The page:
DraftKings reported to the commission that it suspended five Massachusetts accounts last quarter for claims of underage wagering. The company’s presentation included a disclaimer that read, “These users have made claims that an underage individual, usually a family member, placed a wager on the of-age user’s account or there was some other evidence to support that the account was being operated by an underage individual who was not the account holder.”

Adam Kates, senior director of compliance for Penn Sports Interactive, told commissioners that his company switched in July to its own in-house back-end technology. As part of that switch Penn now requires anyone creating a new sports betting account to upload both a government-issued ID and a real-time selfie.

“It’s not a situation where you can upload a picture of anybody, it will actually open the camera on your phone, you’ll take a selfie, and our vendor will actually match your face to the to the face on that ID. So this is a really good control for us to make sure that we know who we’re dealing with, and that the person who’s actually registering for the account is the person who should hold the account,” Kates said. “How this fits into the underage spectrum is, we find that it’s a lot harder for a teen-ager to use their parent’s information and just open up an account. By adding the ID and selfie piece, you have to be holding the ID and the phone in order to open up an account.”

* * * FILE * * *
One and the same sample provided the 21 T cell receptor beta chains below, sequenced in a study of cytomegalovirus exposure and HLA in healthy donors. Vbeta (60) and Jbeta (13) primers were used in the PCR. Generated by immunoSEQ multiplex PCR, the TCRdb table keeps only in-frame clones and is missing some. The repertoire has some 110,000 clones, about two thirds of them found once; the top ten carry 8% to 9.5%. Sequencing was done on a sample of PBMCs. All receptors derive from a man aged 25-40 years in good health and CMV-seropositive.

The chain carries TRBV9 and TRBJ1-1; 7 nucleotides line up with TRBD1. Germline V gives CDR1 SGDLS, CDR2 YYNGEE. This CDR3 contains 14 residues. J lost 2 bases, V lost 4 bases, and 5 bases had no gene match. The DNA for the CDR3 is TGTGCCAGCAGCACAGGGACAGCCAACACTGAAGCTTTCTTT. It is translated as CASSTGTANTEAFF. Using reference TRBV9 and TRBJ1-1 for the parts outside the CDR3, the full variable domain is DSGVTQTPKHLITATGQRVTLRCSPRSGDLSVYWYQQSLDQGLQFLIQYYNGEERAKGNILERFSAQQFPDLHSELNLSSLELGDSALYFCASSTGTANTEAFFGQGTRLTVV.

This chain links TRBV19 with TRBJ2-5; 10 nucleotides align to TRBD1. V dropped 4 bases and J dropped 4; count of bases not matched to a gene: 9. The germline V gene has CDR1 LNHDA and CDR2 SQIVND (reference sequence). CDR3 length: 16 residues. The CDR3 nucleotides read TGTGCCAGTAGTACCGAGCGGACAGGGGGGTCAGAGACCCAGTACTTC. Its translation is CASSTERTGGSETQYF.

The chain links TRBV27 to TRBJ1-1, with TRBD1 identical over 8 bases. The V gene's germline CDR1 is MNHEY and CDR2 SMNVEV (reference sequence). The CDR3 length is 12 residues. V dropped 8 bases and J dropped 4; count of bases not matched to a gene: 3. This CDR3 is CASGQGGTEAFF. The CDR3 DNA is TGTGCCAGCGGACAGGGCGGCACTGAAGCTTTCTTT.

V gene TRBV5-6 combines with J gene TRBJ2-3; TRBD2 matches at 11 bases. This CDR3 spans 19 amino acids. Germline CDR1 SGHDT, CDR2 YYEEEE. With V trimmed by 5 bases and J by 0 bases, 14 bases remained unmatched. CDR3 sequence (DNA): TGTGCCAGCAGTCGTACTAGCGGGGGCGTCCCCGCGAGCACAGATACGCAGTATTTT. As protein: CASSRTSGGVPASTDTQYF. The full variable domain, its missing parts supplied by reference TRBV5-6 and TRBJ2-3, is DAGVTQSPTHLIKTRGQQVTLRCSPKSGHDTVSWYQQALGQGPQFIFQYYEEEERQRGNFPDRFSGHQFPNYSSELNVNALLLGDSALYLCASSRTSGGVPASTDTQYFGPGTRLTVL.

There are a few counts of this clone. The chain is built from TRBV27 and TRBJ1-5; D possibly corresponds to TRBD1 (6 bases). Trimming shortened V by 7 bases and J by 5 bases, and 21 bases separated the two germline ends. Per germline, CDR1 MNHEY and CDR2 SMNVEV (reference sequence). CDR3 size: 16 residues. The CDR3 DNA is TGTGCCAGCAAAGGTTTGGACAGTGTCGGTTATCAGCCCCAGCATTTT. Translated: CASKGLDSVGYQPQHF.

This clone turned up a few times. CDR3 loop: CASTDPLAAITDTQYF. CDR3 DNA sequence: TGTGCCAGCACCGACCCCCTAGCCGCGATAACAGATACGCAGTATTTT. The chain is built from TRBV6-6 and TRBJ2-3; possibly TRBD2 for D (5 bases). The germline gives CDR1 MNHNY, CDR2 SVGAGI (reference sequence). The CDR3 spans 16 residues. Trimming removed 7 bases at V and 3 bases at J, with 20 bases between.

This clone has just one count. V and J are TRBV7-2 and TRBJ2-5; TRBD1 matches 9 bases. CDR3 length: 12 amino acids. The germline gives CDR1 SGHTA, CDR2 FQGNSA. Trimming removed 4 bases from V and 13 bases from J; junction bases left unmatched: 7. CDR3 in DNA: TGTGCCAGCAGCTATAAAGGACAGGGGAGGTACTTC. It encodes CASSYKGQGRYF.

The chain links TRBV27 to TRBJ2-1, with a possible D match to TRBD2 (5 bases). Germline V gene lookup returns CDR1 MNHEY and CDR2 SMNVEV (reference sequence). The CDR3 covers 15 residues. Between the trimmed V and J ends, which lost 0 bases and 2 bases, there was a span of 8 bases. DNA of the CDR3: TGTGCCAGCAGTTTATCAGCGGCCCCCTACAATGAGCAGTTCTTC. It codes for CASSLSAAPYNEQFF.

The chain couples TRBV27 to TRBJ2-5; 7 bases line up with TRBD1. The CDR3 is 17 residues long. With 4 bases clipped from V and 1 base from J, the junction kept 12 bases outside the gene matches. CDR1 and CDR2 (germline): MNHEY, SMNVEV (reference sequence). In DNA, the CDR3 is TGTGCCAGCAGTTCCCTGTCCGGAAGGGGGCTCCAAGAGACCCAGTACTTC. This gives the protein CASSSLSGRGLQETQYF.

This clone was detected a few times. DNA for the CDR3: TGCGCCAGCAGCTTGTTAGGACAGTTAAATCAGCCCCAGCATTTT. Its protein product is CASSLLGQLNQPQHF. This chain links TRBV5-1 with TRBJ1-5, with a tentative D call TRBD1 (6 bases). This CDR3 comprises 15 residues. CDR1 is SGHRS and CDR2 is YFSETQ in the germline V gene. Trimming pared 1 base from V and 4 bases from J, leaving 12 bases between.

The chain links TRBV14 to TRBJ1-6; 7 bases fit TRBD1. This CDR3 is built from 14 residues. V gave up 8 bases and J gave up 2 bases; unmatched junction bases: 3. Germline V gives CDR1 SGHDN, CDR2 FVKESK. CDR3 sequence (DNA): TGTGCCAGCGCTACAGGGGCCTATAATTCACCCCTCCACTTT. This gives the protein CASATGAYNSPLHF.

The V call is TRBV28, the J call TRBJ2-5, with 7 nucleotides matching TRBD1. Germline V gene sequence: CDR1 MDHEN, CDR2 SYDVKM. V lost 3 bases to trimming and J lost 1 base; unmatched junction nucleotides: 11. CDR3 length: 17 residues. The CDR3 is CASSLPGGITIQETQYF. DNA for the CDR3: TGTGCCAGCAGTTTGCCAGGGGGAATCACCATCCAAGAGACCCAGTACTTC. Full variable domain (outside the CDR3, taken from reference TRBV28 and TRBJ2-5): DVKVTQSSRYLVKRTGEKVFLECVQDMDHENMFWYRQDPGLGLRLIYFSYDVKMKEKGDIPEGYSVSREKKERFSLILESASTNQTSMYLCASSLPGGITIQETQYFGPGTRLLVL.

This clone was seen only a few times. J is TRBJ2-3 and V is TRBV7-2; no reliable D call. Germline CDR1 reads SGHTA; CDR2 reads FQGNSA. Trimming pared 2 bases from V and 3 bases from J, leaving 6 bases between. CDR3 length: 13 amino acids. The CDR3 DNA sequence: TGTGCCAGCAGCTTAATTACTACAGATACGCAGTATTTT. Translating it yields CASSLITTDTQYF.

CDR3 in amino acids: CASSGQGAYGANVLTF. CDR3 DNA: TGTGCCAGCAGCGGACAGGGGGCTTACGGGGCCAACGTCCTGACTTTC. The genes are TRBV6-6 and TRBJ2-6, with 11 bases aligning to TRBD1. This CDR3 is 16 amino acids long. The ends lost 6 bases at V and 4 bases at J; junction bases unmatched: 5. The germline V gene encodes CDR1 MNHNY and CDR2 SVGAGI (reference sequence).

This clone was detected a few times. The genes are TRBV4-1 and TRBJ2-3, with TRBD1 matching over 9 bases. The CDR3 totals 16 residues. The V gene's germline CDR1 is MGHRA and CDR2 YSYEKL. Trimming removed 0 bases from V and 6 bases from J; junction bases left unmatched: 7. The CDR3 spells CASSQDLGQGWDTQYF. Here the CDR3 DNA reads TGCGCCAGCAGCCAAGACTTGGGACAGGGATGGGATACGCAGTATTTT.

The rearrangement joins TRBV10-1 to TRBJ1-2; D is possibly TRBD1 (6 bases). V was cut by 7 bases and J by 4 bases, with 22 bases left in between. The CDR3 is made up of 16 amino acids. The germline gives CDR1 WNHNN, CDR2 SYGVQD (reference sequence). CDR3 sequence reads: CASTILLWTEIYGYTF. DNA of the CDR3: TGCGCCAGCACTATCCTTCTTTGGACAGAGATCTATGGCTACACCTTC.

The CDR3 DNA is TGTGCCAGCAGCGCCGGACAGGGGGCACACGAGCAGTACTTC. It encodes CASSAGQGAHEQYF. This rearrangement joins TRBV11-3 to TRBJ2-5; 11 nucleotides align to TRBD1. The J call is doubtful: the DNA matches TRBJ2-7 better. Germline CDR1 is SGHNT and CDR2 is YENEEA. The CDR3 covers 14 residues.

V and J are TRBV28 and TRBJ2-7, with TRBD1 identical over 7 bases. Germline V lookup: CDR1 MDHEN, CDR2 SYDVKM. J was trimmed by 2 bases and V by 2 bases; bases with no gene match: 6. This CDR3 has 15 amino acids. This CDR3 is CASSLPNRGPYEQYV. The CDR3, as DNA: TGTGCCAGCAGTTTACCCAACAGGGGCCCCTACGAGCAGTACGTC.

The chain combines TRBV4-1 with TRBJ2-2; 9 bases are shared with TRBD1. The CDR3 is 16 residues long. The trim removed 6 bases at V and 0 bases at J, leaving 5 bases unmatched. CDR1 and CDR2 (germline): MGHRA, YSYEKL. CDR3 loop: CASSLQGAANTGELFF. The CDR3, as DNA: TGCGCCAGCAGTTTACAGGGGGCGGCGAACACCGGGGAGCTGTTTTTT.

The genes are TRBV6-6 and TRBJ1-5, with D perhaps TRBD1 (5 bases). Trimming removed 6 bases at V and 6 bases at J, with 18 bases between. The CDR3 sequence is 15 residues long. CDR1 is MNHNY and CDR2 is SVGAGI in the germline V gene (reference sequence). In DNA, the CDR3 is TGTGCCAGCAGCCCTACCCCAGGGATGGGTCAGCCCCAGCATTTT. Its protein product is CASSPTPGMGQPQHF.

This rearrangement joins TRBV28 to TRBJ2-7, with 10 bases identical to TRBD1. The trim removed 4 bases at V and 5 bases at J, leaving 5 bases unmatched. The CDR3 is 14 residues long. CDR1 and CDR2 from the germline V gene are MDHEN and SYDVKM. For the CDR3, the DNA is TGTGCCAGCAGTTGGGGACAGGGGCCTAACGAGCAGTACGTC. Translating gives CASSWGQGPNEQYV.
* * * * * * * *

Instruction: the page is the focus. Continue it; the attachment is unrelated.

After the four presentations, Hill said he was “very comfortable at what I heard today and actually pleasantly surprised at what I heard today.” He said he would share the information with the person or people who brought the concern about underage wagering to him but said it will also be something the Gaming Commission keeps an eye on.

“I just think it’s something that we need to continue to keep an eye on and work with our operators to ensure that this is a priority for them,” Hill said. “I think, over the next few weeks, few months, and you know, into a new year, this issue is going to come up in regards to how we can get this information out to our high school students, college students who aren’t of age, things of that sort.”

Commissioner Jordan Maynard said at the end of the meeting that the commission should be thinking about ways to enhance know-your-customer measures and also about how to raise awareness of underage betting.

“Informing parents — I mean, listen, I can literally create an account with my mother’s name today. Because I know everything about her — I know where she was married, where she graduated high school, what her birthday is,” Maynard said. “And so educating parents that there could be some dummy accounts out there that they need to watch for, watching their devices, I think it’s an all-inclusive strategy. I think KYC is a piece of it.”

New to NewBostonPost? Conservative media is hard to find in Massachusetts. But you’ve found it. Now dip your toe in the water for two bucks — $2 for two months. And join the real revolution.